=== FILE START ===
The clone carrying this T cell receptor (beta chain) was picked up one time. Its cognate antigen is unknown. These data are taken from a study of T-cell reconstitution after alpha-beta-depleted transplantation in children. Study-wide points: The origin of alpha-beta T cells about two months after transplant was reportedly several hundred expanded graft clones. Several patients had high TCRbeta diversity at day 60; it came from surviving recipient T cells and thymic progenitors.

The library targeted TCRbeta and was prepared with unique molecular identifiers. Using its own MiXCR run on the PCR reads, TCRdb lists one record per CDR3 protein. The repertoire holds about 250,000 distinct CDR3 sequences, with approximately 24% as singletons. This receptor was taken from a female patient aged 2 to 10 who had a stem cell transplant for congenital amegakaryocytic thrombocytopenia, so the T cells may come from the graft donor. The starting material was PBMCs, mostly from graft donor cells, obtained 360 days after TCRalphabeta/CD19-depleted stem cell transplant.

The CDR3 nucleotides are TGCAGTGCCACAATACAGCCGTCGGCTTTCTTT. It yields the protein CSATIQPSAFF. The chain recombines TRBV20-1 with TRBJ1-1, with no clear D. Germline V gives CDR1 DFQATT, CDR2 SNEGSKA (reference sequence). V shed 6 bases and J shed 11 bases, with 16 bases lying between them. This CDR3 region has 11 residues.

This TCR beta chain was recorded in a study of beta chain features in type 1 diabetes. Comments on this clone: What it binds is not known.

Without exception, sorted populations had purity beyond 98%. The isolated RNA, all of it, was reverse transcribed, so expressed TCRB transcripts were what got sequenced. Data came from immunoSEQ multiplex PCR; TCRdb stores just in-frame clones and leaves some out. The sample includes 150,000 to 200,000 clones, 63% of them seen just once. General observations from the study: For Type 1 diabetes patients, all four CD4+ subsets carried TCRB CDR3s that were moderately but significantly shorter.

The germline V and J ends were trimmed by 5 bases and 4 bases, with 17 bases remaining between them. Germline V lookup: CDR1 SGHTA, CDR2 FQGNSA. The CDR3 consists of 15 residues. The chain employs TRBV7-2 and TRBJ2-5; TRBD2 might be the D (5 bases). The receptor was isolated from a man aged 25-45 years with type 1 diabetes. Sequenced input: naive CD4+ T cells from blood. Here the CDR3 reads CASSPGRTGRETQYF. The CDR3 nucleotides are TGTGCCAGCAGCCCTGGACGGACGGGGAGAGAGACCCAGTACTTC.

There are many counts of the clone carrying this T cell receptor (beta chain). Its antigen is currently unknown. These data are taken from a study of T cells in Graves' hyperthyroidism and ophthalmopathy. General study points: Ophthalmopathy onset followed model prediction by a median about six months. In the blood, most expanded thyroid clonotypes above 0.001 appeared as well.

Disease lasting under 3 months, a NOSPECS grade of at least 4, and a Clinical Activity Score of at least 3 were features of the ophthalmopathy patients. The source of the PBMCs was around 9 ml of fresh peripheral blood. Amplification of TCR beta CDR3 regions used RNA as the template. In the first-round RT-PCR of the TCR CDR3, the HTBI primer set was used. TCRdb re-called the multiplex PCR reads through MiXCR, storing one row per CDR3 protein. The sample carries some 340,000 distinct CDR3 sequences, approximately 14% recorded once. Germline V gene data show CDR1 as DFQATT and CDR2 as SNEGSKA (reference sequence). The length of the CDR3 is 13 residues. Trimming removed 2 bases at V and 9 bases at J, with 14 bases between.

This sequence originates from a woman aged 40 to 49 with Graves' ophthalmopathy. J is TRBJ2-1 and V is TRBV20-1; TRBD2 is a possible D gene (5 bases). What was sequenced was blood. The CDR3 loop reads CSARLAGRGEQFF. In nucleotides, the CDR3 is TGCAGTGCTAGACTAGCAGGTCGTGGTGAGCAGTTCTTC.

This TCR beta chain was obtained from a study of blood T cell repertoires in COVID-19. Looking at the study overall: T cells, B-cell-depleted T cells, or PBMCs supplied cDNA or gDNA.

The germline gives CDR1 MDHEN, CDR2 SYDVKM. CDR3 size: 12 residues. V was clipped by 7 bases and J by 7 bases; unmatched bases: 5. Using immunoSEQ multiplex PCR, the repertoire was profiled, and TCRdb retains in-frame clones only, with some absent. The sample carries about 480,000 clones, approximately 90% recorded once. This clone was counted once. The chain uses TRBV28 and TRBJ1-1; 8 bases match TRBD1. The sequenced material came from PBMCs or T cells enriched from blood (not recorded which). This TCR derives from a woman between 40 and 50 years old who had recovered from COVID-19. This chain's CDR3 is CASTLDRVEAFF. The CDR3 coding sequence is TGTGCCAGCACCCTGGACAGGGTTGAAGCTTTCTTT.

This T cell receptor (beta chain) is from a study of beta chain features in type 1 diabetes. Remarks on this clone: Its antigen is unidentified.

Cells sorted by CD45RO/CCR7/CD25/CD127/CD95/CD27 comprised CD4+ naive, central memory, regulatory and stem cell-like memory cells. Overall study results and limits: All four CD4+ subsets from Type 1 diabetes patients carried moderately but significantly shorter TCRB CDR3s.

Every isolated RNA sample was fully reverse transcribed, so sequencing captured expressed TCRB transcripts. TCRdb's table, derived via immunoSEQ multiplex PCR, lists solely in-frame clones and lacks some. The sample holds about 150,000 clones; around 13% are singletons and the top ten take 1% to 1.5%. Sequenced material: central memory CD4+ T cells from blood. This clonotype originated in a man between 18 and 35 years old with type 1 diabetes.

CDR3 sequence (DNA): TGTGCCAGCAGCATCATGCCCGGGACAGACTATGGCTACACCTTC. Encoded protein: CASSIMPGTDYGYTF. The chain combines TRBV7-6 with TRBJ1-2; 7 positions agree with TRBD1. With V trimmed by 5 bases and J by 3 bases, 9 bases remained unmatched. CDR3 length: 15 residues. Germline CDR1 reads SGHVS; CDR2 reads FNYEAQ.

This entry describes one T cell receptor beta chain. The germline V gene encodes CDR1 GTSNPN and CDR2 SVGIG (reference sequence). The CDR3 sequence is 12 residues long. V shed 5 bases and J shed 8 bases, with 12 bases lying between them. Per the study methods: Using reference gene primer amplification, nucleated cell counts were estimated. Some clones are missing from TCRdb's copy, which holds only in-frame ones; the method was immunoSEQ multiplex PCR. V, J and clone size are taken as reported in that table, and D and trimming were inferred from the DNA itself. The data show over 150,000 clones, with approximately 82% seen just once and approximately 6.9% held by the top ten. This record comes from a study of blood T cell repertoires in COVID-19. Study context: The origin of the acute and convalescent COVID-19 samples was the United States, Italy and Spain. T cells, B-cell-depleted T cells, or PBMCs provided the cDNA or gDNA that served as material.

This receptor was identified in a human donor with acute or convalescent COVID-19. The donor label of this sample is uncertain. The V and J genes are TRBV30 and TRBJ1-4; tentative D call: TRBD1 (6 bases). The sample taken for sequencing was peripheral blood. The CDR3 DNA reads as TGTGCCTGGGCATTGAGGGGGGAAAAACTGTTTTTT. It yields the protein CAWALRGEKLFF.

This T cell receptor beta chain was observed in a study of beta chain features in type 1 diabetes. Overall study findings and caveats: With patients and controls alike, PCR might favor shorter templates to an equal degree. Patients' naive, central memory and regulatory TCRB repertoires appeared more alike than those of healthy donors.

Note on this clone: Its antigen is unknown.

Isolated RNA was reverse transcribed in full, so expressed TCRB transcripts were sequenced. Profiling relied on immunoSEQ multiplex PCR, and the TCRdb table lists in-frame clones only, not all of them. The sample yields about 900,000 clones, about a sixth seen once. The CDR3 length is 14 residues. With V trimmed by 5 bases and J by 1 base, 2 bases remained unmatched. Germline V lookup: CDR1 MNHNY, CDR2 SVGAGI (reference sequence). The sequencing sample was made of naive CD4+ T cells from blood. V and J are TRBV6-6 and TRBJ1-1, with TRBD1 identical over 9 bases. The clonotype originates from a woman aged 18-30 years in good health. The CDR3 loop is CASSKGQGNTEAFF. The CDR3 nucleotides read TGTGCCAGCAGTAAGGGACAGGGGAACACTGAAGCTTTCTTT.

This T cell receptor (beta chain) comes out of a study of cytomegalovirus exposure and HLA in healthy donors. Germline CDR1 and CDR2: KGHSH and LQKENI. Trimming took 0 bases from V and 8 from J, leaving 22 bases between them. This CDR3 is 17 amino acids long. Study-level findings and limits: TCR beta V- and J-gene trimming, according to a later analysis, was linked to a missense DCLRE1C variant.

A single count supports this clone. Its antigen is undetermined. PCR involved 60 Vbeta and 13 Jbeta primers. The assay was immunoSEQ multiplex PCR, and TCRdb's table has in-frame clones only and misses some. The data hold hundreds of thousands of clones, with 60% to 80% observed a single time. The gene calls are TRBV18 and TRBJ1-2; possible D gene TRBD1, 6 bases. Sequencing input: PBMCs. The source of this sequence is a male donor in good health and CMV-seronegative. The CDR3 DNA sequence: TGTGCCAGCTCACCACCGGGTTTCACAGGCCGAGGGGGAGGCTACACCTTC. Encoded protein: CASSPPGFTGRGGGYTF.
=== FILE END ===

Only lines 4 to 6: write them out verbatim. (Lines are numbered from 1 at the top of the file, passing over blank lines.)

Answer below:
This TCR beta chain was recorded in a study of beta chain features in type 1 diabetes. Comments on this clone: What it binds is not known.

Without exception, sorted populations had purity beyond 98%. The isolated RNA, all of it, was reverse transcribed, so expressed TCRB transcripts were what got sequenced. Data came from immunoSEQ multiplex PCR; TCRdb stores just in-frame clones and leaves some out. The sample includes 150,000 to 200,000 clones, 63% of them seen just once. General observations from the study: For Type 1 diabetes patients, all four CD4+ subsets carried TCRB CDR3s that were moderately but significantly shorter.

The germline V and J ends were trimmed by 5 bases and 4 bases, with 17 bases remaining between them. Germline V lookup: CDR1 SGHTA, CDR2 FQGNSA. The CDR3 consists of 15 residues. The chain employs TRBV7-2 and TRBJ2-5; TRBD2 might be the D (5 bases). The receptor was isolated from a man aged 25-45 years with type 1 diabetes. Sequenced input: naive CD4+ T cells from blood. Here the CDR3 reads CASSPGRTGRETQYF. The CDR3 nucleotides are TGTGCCAGCAGCCCTGGACGGACGGGGAGAGAGACCCAGTACTTC.